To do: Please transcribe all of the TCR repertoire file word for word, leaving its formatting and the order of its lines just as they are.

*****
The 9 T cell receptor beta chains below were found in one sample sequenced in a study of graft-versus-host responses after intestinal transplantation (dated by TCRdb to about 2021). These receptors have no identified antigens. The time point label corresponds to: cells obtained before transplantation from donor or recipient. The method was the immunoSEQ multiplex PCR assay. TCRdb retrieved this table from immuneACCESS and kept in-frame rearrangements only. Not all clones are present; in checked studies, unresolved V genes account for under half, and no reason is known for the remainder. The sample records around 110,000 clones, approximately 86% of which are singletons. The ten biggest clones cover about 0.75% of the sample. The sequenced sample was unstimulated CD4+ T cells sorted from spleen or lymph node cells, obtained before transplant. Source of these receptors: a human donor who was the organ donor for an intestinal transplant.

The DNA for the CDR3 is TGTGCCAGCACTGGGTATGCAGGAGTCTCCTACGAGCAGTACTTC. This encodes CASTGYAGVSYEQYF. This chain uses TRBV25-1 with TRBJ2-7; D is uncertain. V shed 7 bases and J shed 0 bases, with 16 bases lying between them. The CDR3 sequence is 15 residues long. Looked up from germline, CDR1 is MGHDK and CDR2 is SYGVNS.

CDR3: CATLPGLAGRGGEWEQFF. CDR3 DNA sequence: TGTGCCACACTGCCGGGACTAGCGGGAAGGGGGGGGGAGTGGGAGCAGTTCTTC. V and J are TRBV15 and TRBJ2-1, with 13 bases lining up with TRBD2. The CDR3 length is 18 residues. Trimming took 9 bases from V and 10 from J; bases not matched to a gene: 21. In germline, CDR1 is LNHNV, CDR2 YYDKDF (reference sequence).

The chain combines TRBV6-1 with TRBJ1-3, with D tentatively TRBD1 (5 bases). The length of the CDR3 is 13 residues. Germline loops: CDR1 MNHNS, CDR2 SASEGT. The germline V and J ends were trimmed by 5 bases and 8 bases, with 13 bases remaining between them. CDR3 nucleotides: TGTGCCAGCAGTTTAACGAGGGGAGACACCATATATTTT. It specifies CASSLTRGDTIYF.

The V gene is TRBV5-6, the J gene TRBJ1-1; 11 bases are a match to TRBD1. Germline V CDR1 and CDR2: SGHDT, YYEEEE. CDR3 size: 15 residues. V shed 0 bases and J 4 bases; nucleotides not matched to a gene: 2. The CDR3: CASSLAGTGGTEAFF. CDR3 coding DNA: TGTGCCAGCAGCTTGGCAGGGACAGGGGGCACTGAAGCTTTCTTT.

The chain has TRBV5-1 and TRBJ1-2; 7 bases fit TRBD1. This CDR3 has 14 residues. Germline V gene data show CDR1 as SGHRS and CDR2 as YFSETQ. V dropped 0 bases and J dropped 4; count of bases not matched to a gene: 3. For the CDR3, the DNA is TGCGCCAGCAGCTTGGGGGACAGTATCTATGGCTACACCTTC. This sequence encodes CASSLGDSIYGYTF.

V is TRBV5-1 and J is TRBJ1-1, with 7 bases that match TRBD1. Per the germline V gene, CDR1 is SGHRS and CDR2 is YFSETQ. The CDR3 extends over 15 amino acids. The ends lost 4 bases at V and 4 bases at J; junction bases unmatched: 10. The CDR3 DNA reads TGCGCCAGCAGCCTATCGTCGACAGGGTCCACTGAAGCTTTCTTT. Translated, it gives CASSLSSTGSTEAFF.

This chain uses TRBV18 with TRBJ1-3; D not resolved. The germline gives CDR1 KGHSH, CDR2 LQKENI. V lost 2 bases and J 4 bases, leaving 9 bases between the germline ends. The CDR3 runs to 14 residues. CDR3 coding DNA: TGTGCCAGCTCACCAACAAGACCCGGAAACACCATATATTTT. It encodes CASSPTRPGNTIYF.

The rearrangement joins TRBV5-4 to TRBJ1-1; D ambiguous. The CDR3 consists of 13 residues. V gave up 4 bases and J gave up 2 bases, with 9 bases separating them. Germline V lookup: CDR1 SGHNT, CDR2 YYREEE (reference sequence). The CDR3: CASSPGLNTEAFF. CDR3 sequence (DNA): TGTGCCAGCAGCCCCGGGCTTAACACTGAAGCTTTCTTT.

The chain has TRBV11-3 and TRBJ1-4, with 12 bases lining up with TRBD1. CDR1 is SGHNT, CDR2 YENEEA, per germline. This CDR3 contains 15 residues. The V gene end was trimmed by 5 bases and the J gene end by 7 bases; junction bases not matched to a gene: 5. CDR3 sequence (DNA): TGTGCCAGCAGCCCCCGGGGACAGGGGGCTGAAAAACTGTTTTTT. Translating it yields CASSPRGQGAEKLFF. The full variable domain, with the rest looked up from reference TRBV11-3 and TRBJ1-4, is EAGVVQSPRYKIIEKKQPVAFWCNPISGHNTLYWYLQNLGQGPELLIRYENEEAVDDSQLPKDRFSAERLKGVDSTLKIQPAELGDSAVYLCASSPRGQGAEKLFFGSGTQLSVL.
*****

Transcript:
The 9 T cell receptor beta chains below were found in one sample sequenced in a study of graft-versus-host responses after intestinal transplantation (dated by TCRdb to about 2021). These receptors have no identified antigens. The time point label corresponds to: cells obtained before transplantation from donor or recipient. The method was the immunoSEQ multiplex PCR assay. TCRdb retrieved this table from immuneACCESS and kept in-frame rearrangements only. Not all clones are present; in checked studies, unresolved V genes account for under half, and no reason is known for the remainder. The sample records around 110,000 clones, approximately 86% of which are singletons. The ten biggest clones cover about 0.75% of the sample. The sequenced sample was unstimulated CD4+ T cells sorted from spleen or lymph node cells, obtained before transplant. Source of these receptors: a human donor who was the organ donor for an intestinal transplant.

The DNA for the CDR3 is TGTGCCAGCACTGGGTATGCAGGAGTCTCCTACGAGCAGTACTTC. This encodes CASTGYAGVSYEQYF. This chain uses TRBV25-1 with TRBJ2-7; D is uncertain. V shed 7 bases and J shed 0 bases, with 16 bases lying between them. The CDR3 sequence is 15 residues long. Looked up from germline, CDR1 is MGHDK and CDR2 is SYGVNS.

CDR3: CATLPGLAGRGGEWEQFF. CDR3 DNA sequence: TGTGCCACACTGCCGGGACTAGCGGGAAGGGGGGGGGAGTGGGAGCAGTTCTTC. V and J are TRBV15 and TRBJ2-1, with 13 bases lining up with TRBD2. The CDR3 length is 18 residues. Trimming took 9 bases from V and 10 from J; bases not matched to a gene: 21. In germline, CDR1 is LNHNV, CDR2 YYDKDF (reference sequence).

The chain combines TRBV6-1 with TRBJ1-3, with D tentatively TRBD1 (5 bases). The length of the CDR3 is 13 residues. Germline loops: CDR1 MNHNS, CDR2 SASEGT. The germline V and J ends were trimmed by 5 bases and 8 bases, with 13 bases remaining between them. CDR3 nucleotides: TGTGCCAGCAGTTTAACGAGGGGAGACACCATATATTTT. It specifies CASSLTRGDTIYF.

The V gene is TRBV5-6, the J gene TRBJ1-1; 11 bases are a match to TRBD1. Germline V CDR1 and CDR2: SGHDT, YYEEEE. CDR3 size: 15 residues. V shed 0 bases and J 4 bases; nucleotides not matched to a gene: 2. The CDR3: CASSLAGTGGTEAFF. CDR3 coding DNA: TGTGCCAGCAGCTTGGCAGGGACAGGGGGCACTGAAGCTTTCTTT.

The chain has TRBV5-1 and TRBJ1-2; 7 bases fit TRBD1. This CDR3 has 14 residues. Germline V gene data show CDR1 as SGHRS and CDR2 as YFSETQ. V dropped 0 bases and J dropped 4; count of bases not matched to a gene: 3. For the CDR3, the DNA is TGCGCCAGCAGCTTGGGGGACAGTATCTATGGCTACACCTTC. This sequence encodes CASSLGDSIYGYTF.

V is TRBV5-1 and J is TRBJ1-1, with 7 bases that match TRBD1. Per the germline V gene, CDR1 is SGHRS and CDR2 is YFSETQ. The CDR3 extends over 15 amino acids. The ends lost 4 bases at V and 4 bases at J; junction bases unmatched: 10. The CDR3 DNA reads TGCGCCAGCAGCCTATCGTCGACAGGGTCCACTGAAGCTTTCTTT. Translated, it gives CASSLSSTGSTEAFF.

This chain uses TRBV18 with TRBJ1-3; D not resolved. The germline gives CDR1 KGHSH, CDR2 LQKENI. V lost 2 bases and J 4 bases, leaving 9 bases between the germline ends. The CDR3 runs to 14 residues. CDR3 coding DNA: TGTGCCAGCTCACCAACAAGACCCGGAAACACCATATATTTT. It encodes CASSPTRPGNTIYF.

The rearrangement joins TRBV5-4 to TRBJ1-1; D ambiguous. The CDR3 consists of 13 residues. V gave up 4 bases and J gave up 2 bases, with 9 bases separating them. Germline V lookup: CDR1 SGHNT, CDR2 YYREEE (reference sequence). The CDR3: CASSPGLNTEAFF. CDR3 sequence (DNA): TGTGCCAGCAGCCCCGGGCTTAACACTGAAGCTTTCTTT.

The chain has TRBV11-3 and TRBJ1-4, with 12 bases lining up with TRBD1. CDR1 is SGHNT, CDR2 YENEEA, per germline. This CDR3 contains 15 residues. The V gene end was trimmed by 5 bases and the J gene end by 7 bases; junction bases not matched to a gene: 5. CDR3 sequence (DNA): TGTGCCAGCAGCCCCCGGGGACAGGGGGCTGAAAAACTGTTTTTT. Translating it yields CASSPRGQGAEKLFF. The full variable domain, with the rest looked up from reference TRBV11-3 and TRBJ1-4, is EAGVVQSPRYKIIEKKQPVAFWCNPISGHNTLYWYLQNLGQGPELLIRYENEEAVDDSQLPKDRFSAERLKGVDSTLKIQPAELGDSAVYLCASSPRGQGAEKLFFGSGTQLSVL.